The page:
Code:
terrain_data->items=head;


You set the item member variable of our new terrain data structure to the address of our first ITEM object we had malloc'd and initialized.

I'm guessing you've assumed incrementing the item pointer causes it to point to a new or pre-existing item object (and if one doesn't exist, it becomes "invalid" -> NULL). Unfortunately, C isn't that "smart." What you've actually done is taken the address stored in item (say... 0x42220000) and incremented it by the size of ITEM (8 - two 32-bit pointers). Now item points to 0x42220008 - this may or may not be anything valid. Even if you'd malloc'd this object just a second ago, there is no guarantee that you'd point to the old object - memory allocations are not required to be consecutive (or, for that matter, follow any pattern at all).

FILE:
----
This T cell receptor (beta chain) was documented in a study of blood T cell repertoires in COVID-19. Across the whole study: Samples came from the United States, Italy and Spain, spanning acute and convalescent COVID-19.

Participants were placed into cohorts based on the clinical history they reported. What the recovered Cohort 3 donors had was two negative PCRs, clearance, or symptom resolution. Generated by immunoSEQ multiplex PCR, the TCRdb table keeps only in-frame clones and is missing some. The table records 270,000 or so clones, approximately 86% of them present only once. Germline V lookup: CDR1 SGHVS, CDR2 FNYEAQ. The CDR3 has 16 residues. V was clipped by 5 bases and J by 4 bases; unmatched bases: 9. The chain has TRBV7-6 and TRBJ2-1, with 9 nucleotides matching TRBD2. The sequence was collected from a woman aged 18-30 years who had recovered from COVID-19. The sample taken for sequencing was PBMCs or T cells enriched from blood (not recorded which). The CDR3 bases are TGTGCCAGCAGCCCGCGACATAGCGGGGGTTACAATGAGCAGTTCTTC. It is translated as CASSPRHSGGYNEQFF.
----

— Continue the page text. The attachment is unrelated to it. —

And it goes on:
The "next" pointer in most linked-list data structures (in C) are there because the objects may be anywhere in memory and we need to store their location to later find them. When no more objects follow a given linked-list object, that is why the next pointer is NULL - we've assigned a special value (0x00000000) to indicate there are no more objects.

Hope this helps you Very Happy


edit: to clarify, item will never = NULL because it is constantly increasing in value (0x44 => 0x45 => 0x46 ... => 0xFF). Using these intermediate values will cause illegal memory access (and likely corrupt memory). If they're never written/read, eventually the pointer would overflow and could become 0x00000000.
Back to top
View user's profile Send private message Send e-mail AIM Address
Author Message
paan